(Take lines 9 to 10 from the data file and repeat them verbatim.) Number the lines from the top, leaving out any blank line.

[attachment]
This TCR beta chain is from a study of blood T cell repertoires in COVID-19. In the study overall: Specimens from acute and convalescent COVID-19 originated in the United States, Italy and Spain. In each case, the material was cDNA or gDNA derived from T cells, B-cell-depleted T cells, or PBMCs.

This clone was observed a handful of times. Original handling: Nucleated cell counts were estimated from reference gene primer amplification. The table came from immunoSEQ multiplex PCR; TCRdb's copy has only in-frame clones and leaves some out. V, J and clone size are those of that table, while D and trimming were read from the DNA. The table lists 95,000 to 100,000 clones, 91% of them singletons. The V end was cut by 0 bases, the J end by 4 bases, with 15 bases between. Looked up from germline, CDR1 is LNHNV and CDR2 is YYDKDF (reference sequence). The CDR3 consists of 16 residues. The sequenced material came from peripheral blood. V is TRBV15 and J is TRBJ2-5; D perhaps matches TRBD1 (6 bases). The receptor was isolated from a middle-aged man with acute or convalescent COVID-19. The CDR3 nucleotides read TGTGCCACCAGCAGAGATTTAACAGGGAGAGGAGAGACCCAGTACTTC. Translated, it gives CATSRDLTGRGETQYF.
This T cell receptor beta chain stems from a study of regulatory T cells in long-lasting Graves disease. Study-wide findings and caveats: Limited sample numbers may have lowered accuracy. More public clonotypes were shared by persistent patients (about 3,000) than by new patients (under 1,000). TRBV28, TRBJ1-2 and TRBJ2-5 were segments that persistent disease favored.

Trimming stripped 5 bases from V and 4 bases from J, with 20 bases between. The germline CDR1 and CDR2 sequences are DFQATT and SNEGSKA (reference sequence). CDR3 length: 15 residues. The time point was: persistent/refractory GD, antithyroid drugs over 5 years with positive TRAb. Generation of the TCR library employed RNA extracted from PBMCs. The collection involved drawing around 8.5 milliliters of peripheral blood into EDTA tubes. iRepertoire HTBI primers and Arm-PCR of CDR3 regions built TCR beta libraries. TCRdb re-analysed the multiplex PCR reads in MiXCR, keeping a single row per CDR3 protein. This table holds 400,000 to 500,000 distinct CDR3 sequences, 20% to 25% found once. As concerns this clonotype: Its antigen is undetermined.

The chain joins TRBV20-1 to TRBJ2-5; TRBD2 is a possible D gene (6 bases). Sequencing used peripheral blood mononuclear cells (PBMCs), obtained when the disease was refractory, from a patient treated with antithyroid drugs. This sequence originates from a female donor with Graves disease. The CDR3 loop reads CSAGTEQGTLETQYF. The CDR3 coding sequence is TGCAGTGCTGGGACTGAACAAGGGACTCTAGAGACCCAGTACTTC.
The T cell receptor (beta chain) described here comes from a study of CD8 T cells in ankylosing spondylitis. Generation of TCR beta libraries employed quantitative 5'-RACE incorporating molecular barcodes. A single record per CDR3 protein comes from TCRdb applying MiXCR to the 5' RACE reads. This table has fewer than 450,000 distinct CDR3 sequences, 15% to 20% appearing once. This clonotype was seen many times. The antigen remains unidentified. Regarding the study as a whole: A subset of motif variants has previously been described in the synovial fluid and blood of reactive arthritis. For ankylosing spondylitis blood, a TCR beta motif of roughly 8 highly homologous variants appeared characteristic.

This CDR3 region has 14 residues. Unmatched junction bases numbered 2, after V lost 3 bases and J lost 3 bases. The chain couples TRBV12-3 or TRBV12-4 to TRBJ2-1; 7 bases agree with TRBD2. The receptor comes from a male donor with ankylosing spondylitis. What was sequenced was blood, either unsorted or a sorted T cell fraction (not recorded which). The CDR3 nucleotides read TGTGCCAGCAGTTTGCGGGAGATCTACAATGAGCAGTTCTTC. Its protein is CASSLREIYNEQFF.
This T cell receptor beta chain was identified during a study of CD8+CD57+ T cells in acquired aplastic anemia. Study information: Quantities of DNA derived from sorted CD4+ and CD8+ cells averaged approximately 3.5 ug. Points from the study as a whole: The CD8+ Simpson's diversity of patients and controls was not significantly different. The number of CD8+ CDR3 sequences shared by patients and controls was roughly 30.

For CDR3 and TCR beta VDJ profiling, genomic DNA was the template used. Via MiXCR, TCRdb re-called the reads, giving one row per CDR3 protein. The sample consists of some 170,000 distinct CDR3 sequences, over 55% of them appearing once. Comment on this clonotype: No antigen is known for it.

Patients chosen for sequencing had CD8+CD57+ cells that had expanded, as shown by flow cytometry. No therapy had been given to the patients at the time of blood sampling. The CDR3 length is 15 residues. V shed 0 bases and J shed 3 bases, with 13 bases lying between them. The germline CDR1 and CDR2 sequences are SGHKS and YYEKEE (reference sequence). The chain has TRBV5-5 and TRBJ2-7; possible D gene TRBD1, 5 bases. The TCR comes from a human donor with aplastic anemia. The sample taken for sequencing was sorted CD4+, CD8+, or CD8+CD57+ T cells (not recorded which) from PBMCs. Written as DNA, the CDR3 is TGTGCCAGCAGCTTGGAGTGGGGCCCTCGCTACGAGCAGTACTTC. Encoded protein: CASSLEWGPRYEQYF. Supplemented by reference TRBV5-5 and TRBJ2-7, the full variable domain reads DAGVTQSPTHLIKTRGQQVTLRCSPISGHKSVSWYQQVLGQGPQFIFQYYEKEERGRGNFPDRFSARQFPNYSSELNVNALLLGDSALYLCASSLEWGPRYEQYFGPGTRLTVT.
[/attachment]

For CDR3 and TCR beta VDJ profiling, genomic DNA was the template used. Via MiXCR, TCRdb re-called the reads, giving one row per CDR3 protein. The sample consists of some 170,000 distinct CDR3 sequences, over 55% of them appearing once. Comment on this clonotype: No antigen is known for it.

Patients chosen for sequencing had CD8+CD57+ cells that had expanded, as shown by flow cytometry. No therapy had been given to the patients at the time of blood sampling. The CDR3 length is 15 residues. V shed 0 bases and J shed 3 bases, with 13 bases lying between them. The germline CDR1 and CDR2 sequences are SGHKS and YYEKEE (reference sequence). The chain has TRBV5-5 and TRBJ2-7; possible D gene TRBD1, 5 bases. The TCR comes from a human donor with aplastic anemia. The sample taken for sequencing was sorted CD4+, CD8+, or CD8+CD57+ T cells (not recorded which) from PBMCs. Written as DNA, the CDR3 is TGTGCCAGCAGCTTGGAGTGGGGCCCTCGCTACGAGCAGTACTTC. Encoded protein: CASSLEWGPRYEQYF. Supplemented by reference TRBV5-5 and TRBJ2-7, the full variable domain reads DAGVTQSPTHLIKTRGQQVTLRCSPISGHKSVSWYQQVLGQGPQFIFQYYEKEERGRGNFPDRFSARQFPNYSSELNVNALLLGDSALYLCASSLEWGPRYEQYFGPGTRLTVT.